A look at what’s happening around baseball today:
Tony Gonsolin (9-0, 1.58) tries to match Houston’s Justin Verlander for the major league lead with his 10th victory when he starts for the Dodgers against the rival Padres. The 28-year-old right-hander is trying to cement a first All-Star selection after already setting career highs for wins, innings (74) and strikeouts (69).
He’ll oppose left-hander Blake Snell (0-5, 5.60), who allowed four runs in 5 2/3 innings in his previous start against Philadelphia — a game in which he plunked star slugger Bryce Harper and broke his left thumb.
The former agent of Dodgers star Freddie Freeman says the Braves are presenting a “false narrative” about the first baseman’s parting with Atlanta in March.
“I will not stand by as the circumstances surrounding Freddie Freeman’s departure from Atlanta are mischaracterized,” agent Casey Close of Excel Sports Management said Thursday in a statement.
Close said the Braves have been perpetuating a story about the contract negotiations that is inaccurate and misleading.
“Part of that false narrative is the suggestion that I did not communicate a contract offer to the Freemans,” Close said in the statement. “To be clear, we communicated every offer that was made, as well as every communication Excel had with the Braves organization throughout the entire process.”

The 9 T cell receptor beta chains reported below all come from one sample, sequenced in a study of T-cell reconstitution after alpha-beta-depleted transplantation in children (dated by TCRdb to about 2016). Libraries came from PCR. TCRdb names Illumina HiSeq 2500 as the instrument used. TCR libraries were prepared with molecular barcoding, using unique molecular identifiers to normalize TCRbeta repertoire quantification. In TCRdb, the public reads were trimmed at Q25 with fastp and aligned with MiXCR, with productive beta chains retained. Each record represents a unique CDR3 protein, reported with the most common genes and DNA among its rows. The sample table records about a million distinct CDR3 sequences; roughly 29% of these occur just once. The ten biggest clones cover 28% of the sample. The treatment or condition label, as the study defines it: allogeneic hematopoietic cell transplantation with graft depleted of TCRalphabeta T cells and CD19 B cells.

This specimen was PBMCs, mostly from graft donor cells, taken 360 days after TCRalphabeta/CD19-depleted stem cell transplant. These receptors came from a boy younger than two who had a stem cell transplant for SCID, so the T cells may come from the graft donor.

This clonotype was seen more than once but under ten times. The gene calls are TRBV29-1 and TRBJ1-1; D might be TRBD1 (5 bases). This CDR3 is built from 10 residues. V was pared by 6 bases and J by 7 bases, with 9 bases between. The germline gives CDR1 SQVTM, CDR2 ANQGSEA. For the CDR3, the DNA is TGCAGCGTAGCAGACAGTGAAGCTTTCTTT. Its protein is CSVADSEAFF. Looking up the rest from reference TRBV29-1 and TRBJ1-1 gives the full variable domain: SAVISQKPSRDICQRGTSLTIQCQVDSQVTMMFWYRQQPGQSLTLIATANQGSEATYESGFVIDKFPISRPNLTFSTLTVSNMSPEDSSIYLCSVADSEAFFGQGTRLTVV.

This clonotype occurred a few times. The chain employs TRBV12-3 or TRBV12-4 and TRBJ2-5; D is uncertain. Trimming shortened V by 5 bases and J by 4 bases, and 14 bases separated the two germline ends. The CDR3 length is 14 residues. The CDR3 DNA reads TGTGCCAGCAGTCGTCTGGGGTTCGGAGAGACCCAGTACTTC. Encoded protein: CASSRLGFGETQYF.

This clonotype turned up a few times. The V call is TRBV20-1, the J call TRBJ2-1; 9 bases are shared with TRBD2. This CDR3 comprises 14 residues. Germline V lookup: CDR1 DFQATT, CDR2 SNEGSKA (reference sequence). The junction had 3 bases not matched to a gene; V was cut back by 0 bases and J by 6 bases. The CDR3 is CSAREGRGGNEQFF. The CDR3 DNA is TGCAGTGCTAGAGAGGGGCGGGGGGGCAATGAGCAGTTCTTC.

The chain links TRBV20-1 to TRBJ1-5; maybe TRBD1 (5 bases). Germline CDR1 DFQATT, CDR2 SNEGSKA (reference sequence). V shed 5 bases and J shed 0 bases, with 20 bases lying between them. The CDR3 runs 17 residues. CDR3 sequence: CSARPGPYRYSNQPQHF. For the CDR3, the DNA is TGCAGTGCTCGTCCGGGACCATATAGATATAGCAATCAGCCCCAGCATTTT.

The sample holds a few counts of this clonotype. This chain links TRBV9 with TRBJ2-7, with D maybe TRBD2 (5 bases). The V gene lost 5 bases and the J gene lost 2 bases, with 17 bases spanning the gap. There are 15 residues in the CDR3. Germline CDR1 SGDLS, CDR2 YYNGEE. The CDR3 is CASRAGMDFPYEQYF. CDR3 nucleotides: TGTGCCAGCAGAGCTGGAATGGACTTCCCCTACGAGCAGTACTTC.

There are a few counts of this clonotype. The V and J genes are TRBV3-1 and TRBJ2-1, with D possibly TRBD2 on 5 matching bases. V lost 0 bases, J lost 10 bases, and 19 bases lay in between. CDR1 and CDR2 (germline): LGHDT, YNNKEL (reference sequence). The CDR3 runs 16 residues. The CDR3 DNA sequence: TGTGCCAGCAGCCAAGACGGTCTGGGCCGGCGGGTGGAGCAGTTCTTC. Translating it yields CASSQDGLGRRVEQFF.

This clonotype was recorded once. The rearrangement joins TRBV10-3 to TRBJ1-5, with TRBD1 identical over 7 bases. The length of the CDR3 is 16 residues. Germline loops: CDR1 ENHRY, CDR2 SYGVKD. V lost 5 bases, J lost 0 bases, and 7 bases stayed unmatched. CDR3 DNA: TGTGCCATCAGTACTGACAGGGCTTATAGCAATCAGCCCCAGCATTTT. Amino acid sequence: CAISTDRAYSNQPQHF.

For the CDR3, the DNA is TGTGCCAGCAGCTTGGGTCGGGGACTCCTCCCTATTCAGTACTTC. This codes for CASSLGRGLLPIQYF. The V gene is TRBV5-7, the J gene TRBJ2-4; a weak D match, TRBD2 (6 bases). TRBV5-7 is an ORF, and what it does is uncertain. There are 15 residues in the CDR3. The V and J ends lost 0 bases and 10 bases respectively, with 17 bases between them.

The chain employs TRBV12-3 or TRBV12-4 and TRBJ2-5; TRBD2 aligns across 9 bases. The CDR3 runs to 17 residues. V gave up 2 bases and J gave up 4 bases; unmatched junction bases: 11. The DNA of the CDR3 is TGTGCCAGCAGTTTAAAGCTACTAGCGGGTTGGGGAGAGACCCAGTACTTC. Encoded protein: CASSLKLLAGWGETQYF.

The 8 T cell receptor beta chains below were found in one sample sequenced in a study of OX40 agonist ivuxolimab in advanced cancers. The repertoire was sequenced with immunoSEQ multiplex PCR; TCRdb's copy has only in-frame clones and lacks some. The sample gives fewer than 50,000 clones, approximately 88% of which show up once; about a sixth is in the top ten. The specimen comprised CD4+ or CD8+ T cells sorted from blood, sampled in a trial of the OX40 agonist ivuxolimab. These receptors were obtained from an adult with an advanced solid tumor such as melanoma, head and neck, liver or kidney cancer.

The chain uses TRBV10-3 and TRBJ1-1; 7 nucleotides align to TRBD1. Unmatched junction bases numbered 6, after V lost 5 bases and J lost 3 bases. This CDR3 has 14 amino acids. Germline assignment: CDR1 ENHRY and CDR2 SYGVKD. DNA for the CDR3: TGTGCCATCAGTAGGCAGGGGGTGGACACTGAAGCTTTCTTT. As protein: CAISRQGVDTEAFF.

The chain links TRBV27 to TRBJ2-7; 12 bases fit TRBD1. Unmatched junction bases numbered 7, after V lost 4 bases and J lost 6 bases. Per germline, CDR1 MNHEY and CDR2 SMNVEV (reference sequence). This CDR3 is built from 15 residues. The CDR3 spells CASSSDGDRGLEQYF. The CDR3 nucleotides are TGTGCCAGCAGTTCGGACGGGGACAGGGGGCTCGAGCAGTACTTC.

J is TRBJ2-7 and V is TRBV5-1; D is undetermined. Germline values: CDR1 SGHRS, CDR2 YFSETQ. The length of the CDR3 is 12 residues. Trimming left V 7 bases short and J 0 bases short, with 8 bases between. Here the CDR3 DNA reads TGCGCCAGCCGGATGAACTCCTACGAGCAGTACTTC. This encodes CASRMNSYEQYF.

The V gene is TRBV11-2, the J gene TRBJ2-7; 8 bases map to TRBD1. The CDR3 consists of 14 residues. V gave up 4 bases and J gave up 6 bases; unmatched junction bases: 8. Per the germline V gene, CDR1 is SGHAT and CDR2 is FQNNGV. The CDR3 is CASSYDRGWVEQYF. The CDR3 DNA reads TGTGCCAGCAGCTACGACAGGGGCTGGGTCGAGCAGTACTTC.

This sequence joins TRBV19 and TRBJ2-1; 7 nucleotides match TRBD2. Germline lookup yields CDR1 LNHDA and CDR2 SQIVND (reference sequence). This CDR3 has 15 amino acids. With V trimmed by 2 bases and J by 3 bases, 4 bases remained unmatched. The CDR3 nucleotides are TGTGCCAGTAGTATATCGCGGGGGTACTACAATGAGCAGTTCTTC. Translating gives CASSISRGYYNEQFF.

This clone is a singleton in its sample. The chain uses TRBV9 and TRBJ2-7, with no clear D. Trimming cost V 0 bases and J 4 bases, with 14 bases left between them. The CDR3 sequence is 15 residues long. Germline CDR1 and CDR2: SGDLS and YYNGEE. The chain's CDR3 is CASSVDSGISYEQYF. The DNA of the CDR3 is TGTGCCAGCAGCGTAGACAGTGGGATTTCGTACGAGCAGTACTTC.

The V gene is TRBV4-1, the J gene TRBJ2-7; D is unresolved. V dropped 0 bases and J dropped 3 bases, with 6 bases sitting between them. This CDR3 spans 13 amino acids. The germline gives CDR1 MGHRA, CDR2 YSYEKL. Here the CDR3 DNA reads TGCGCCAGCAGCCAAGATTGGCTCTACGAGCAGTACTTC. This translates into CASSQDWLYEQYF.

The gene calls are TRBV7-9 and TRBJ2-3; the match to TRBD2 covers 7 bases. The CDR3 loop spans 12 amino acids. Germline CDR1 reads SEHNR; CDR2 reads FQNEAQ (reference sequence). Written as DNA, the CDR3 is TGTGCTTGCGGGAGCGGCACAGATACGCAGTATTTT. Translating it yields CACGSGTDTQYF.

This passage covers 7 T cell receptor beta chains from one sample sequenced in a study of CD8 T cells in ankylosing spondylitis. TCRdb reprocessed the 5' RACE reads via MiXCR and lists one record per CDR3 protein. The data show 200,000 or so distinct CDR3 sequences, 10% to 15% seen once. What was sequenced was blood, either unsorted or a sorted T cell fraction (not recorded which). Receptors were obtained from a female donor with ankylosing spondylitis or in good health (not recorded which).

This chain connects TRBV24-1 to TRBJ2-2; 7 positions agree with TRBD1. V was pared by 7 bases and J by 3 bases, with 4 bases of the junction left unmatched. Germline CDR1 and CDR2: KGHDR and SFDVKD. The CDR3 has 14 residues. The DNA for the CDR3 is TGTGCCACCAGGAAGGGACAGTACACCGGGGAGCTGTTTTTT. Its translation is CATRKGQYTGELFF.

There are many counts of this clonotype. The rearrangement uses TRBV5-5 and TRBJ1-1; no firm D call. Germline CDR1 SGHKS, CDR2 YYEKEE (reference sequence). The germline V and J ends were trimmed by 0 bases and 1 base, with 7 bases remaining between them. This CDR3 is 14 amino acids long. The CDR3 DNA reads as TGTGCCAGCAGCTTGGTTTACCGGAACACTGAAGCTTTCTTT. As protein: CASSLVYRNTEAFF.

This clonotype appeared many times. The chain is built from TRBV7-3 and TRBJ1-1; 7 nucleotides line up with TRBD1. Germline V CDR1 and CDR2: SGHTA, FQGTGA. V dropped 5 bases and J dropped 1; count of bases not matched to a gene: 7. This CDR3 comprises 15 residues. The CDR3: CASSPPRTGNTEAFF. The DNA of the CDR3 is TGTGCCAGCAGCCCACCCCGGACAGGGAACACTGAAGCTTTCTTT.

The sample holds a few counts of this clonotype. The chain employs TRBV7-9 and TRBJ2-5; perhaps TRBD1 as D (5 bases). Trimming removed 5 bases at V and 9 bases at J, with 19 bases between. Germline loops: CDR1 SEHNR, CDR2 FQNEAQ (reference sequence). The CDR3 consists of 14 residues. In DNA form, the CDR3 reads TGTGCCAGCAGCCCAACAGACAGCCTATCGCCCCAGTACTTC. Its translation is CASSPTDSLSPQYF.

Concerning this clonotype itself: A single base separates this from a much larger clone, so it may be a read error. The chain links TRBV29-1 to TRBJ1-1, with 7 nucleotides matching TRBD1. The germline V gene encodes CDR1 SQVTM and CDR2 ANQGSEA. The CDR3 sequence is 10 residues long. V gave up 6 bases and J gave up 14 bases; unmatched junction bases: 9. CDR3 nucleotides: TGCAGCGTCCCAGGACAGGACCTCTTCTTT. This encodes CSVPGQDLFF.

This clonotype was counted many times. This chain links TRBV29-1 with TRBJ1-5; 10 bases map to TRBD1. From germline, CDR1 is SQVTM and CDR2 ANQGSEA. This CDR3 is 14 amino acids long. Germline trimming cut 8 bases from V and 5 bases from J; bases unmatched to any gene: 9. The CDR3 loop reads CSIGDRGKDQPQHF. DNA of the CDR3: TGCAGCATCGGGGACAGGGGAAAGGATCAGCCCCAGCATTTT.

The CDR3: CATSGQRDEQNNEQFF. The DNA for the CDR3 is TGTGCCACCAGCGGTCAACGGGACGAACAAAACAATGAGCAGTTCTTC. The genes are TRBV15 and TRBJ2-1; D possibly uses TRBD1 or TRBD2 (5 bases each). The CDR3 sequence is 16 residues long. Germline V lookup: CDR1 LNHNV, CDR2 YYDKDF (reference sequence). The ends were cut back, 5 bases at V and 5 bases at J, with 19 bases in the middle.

The A’s have cleared the first in a series of legal hurdles in order to break ground on a $12 billion waterfront ballpark project in Oakland.
The San Francisco Bay Conservation and Development Commission voted 23-2 on Thursday to reclassify a 56-acre terminal at the Port of Oakland as a mixed-use area where a new ballpark could be built.
The commission followed the recommendation of its staff, which found the team demonstrated removing the terminal from port use “would not detract from the region’s capability to handle the projected growth in cargo.”
Oakland Mayor Libby Schaaf said the approval moved the city closer to bringing “this bold vision into a beautiful reality and keep our A’s rooted in Oakland for generations to come.”
Houston’s Kyle Tucker nearly pulled off a baseball first Thursday: stealing home during a delay to fix a malfunctioning PitchCom device.
Tucker was narrowly thrown out after taking off from third while Yankees starter Luis Severino toyed with his earpiece in the third inning. With Yuli Gurriel at-bat, a frustrated Severino took off his cap and held the PitchCom speaker to his ear, apparently unable to hear instructions from catcher Jose Trevino.
Tucker saw Severino was distracted and tried to sneak home. Severino had the PitchCom earpiece in his right hand and had to quickly maneuver to get the baseball back in his throwing hand. He threw home while still holding his cap, and his throw narrowly beat Tucker and ended the inning.
The PitchCom digital pitch-calling devices, which transmit signals from the catcher to the pitcher, were introduced to the majors this season. The system was designed to halt sign stealing in the wake of the Astros’ 2017 scandal.
Houston begins a three-game home series against the Los Angeles Angels on Friday night. Right-hander Cristian Javier (5-3, 2.73) makes his first start since going seven innings in a combined no-hitter against the Yankees.
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